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Towards needs-based policy for uncertain times: Is it needed?

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After some students in a class I was taking responded in what I thought to be  an unnecessarily harsh way about the needs of refugees in New Zealand, I got the class to focus on designing a policy for meeting “needs.”

I wanted them to pretend they were real policy advisors. What would they advise? What was a need? While much current policy is designed for ‘others,’ like the refugees, I asked them to design policy to meet the needs of themselves, their families and friends.

I recall one student saying she and her family just needed clothing that would be warm in winter and cooler in summer. However, when I asked if she would feel okay about her grandmother walking down the road in winter looking very warm, but decidedly odd and out of place and disconcerted about this, she became less sure.

In the developed West, it has been possible for most people to meet most basic needs for food, clothing, and shelter, so priority has shifted to meeting other, more personal and social needs and tastes, such as not seeming to be odd (unless that is the intention), and realising full human potential or fulfilling aspirations.

However, I think that the issue of meeting basic needs in both the so-called developed and developing countries will arise again and this issue needs to be put on the policy agenda, now, while there is time to act effectively.

I think the present global financial crisis combined with peak oil and looming environmental crises should be a wake-up call to look ahead and begin some contingency planning. There are many credible people who have expressed their concern about what will happen if the decision makers do not understand possible problems, and begin to act directly (refer to links for Credible warnings of environmental crisis unless there is pre-emptive action for more details).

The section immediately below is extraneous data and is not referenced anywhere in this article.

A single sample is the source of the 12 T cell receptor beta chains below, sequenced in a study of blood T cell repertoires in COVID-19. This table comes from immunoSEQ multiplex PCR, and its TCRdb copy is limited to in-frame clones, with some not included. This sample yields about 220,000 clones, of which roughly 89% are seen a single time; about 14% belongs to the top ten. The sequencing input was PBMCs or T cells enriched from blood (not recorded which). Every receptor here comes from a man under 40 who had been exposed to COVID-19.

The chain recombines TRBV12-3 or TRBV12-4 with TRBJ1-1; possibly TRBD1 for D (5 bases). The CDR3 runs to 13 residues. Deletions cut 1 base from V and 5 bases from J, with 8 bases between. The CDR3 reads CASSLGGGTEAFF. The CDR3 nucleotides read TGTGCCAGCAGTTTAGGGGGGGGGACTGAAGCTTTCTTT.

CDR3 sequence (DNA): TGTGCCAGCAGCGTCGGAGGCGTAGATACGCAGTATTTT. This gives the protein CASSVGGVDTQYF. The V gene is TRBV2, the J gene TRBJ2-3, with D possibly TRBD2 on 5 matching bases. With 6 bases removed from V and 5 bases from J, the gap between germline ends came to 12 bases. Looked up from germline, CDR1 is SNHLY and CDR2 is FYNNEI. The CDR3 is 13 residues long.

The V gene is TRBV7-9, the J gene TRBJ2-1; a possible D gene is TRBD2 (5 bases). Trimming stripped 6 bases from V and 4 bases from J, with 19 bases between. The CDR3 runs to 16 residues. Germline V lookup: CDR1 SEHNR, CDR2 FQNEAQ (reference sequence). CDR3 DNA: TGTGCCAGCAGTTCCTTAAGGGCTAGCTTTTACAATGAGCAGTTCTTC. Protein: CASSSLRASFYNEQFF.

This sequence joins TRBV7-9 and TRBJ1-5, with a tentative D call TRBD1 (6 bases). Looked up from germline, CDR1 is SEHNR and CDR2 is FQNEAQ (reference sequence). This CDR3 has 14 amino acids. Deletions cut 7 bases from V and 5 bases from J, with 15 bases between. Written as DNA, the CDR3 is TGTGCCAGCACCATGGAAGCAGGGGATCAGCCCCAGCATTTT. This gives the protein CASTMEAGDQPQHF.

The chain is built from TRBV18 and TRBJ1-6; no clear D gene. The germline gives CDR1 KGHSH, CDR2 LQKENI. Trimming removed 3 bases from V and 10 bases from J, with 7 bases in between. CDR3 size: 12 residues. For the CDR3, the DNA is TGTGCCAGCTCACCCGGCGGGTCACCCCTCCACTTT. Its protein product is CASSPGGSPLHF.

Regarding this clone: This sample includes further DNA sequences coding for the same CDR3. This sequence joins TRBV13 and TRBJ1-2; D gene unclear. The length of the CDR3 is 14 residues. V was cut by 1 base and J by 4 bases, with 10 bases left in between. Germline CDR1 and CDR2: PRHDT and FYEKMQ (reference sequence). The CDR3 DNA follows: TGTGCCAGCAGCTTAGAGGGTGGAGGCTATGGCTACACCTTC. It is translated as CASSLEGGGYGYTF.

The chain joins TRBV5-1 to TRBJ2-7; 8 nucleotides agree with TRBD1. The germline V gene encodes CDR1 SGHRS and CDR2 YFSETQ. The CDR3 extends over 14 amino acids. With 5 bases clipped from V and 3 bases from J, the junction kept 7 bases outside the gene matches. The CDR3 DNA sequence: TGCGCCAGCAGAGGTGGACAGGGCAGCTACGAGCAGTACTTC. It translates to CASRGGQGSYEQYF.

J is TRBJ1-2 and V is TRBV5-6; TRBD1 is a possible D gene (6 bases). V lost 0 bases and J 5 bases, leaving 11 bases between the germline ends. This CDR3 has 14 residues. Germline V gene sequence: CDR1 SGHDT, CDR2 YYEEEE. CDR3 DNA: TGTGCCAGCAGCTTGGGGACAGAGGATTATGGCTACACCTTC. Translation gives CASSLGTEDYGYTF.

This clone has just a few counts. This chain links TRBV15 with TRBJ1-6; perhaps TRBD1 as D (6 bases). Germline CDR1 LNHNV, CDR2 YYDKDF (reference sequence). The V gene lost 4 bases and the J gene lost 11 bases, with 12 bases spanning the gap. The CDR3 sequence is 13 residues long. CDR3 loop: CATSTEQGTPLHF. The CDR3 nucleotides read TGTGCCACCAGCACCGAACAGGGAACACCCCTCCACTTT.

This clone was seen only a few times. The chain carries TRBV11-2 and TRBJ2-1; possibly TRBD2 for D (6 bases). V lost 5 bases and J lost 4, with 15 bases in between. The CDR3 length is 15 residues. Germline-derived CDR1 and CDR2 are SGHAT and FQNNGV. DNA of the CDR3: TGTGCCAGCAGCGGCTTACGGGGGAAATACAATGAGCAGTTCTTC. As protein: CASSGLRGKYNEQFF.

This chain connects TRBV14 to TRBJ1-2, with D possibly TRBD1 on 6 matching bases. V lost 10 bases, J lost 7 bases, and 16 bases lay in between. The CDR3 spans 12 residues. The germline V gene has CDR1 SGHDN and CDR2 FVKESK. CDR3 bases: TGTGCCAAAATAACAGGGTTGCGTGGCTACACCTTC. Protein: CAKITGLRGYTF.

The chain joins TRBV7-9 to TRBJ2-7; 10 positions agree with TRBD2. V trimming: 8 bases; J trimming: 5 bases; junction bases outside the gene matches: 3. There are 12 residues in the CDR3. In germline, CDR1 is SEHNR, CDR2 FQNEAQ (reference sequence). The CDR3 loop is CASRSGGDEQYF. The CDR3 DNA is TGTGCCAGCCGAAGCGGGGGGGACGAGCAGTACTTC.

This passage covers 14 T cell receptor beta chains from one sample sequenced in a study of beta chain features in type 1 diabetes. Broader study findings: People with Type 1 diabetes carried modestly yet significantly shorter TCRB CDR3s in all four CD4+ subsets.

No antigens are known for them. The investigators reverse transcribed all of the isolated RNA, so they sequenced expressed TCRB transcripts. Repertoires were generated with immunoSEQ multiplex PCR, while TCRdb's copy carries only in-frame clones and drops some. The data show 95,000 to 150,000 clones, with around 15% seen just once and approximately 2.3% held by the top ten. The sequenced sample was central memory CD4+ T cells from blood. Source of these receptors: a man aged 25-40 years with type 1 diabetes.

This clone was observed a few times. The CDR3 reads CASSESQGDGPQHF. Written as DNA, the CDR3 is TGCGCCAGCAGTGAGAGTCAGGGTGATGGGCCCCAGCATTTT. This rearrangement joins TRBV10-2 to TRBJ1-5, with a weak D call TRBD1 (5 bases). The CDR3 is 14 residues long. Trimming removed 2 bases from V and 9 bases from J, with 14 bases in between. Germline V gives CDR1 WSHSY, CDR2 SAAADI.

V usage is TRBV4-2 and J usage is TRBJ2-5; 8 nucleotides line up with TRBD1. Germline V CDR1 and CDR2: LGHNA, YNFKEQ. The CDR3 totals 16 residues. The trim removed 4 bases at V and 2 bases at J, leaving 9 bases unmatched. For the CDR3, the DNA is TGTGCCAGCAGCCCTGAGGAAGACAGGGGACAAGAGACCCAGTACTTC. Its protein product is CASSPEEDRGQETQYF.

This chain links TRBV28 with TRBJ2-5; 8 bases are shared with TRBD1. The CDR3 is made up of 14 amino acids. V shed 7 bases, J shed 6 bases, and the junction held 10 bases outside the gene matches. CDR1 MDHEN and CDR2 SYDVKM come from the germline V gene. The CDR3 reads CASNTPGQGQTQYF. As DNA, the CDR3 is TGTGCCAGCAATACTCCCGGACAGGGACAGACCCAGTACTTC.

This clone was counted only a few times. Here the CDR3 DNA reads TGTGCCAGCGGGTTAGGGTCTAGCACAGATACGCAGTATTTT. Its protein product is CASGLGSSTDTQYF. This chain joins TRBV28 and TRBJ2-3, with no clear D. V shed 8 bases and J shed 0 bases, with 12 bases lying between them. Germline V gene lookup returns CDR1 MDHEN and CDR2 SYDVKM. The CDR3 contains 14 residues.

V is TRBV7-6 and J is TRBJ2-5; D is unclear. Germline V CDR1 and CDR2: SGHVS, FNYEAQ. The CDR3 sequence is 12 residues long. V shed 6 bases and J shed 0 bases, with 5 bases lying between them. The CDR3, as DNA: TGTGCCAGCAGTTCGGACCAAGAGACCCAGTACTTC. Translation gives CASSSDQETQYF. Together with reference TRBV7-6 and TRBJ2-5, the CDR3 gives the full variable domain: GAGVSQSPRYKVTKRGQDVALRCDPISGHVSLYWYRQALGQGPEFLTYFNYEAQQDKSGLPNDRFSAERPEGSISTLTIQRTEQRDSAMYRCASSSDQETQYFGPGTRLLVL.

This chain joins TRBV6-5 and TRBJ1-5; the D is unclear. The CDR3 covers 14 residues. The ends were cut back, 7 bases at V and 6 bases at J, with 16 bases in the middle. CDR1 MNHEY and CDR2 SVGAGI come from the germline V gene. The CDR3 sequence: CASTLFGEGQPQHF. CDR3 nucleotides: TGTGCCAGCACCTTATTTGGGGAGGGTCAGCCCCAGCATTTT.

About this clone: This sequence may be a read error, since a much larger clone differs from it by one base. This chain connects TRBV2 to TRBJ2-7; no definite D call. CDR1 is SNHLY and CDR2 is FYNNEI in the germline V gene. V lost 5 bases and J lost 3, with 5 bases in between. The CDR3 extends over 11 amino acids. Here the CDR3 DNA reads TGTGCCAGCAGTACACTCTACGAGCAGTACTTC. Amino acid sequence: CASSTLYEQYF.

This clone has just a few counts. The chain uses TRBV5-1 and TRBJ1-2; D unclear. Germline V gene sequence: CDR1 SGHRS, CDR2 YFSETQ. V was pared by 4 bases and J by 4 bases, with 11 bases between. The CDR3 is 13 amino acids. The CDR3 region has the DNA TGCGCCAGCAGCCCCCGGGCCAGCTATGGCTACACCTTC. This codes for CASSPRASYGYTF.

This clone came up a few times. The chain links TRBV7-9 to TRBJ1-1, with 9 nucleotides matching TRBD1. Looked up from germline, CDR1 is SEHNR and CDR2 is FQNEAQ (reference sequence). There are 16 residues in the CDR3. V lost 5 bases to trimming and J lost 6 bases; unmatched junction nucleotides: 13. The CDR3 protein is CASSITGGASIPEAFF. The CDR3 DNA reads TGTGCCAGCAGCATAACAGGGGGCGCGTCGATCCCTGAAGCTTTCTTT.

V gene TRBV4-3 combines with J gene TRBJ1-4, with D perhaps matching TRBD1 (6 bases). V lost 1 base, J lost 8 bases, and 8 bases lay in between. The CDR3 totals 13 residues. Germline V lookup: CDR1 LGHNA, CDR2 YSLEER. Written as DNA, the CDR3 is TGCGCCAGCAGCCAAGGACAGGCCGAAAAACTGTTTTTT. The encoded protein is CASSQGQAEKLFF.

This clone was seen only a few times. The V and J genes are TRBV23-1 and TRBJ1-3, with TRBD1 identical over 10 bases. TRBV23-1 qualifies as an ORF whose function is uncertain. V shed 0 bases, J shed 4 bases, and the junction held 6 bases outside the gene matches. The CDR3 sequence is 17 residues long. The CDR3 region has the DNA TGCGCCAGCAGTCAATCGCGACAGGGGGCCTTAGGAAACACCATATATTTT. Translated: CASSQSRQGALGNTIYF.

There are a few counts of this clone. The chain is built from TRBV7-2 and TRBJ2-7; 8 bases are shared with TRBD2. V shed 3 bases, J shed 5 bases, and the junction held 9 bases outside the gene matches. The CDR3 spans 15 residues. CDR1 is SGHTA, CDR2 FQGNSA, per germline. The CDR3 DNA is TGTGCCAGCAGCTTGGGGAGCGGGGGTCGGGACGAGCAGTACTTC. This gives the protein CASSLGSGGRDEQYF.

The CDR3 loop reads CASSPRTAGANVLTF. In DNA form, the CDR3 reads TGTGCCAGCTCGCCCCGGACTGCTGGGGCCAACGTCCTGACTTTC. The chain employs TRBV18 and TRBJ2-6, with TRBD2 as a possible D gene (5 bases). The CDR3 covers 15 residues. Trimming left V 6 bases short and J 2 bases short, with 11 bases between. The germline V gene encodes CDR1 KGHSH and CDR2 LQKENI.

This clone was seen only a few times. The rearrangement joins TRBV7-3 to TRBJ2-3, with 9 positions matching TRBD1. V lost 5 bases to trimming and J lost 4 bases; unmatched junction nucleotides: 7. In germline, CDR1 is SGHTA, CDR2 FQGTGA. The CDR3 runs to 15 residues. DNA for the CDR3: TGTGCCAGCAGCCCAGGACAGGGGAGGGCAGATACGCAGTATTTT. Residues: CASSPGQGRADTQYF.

I think we should be asking what disruption could there be for/to/within our various countries?

New Zealand is considered a developed country and it is a successful food producing country, so one would imagine people living here could easily meet their basic food needs, yet I don’t think this will necessarily be the case. We are one of the best food producing nations, but most of us are reliant on transport to deliver food supplies from elsewhere – from within New Zealand and overseas. Major disruption of transport, possibly caused by disruptions to fuel supplies, and even to financial flows in general, could put us in big trouble.

I think most people know there are problems ensuring basic needs, such as food security, are met in the foreseeable future, yet there is no policy, national or international, addressing this. It seems that any response is expected to be at the level of the individual (individual action and individual responsibility).

I think we are in this together. We can be much more effective if we can act together.  It is easiest and most effective to come together in the first instance at the local level where we all live.

There is much talk of major economic problems and the need for solutions. Yet thus far there has been no mention of putting the meeting of basic ‘needs’ on the agenda, or of helping to ensure local communities are or can become “resourceful” enough to assist.

Can we expect that somehow and in some way our basic needs will go on being met by national and global food delivery and financial systems, and that these systems will hold up in the current crisis? And will they continue to hold up with environmental disruption? Can we count on local community to be automatically up to the task, if the flows of needed goods are disrupted by major environmental and infrastructural breakdown?

Why do you think no one – not even the Green Party – is ensuring these issues are put on the agenda? Is it because, as the saying goes, “humankind can not bare too much reality?” or am I too alarmist?

I’d be interested in any comments.

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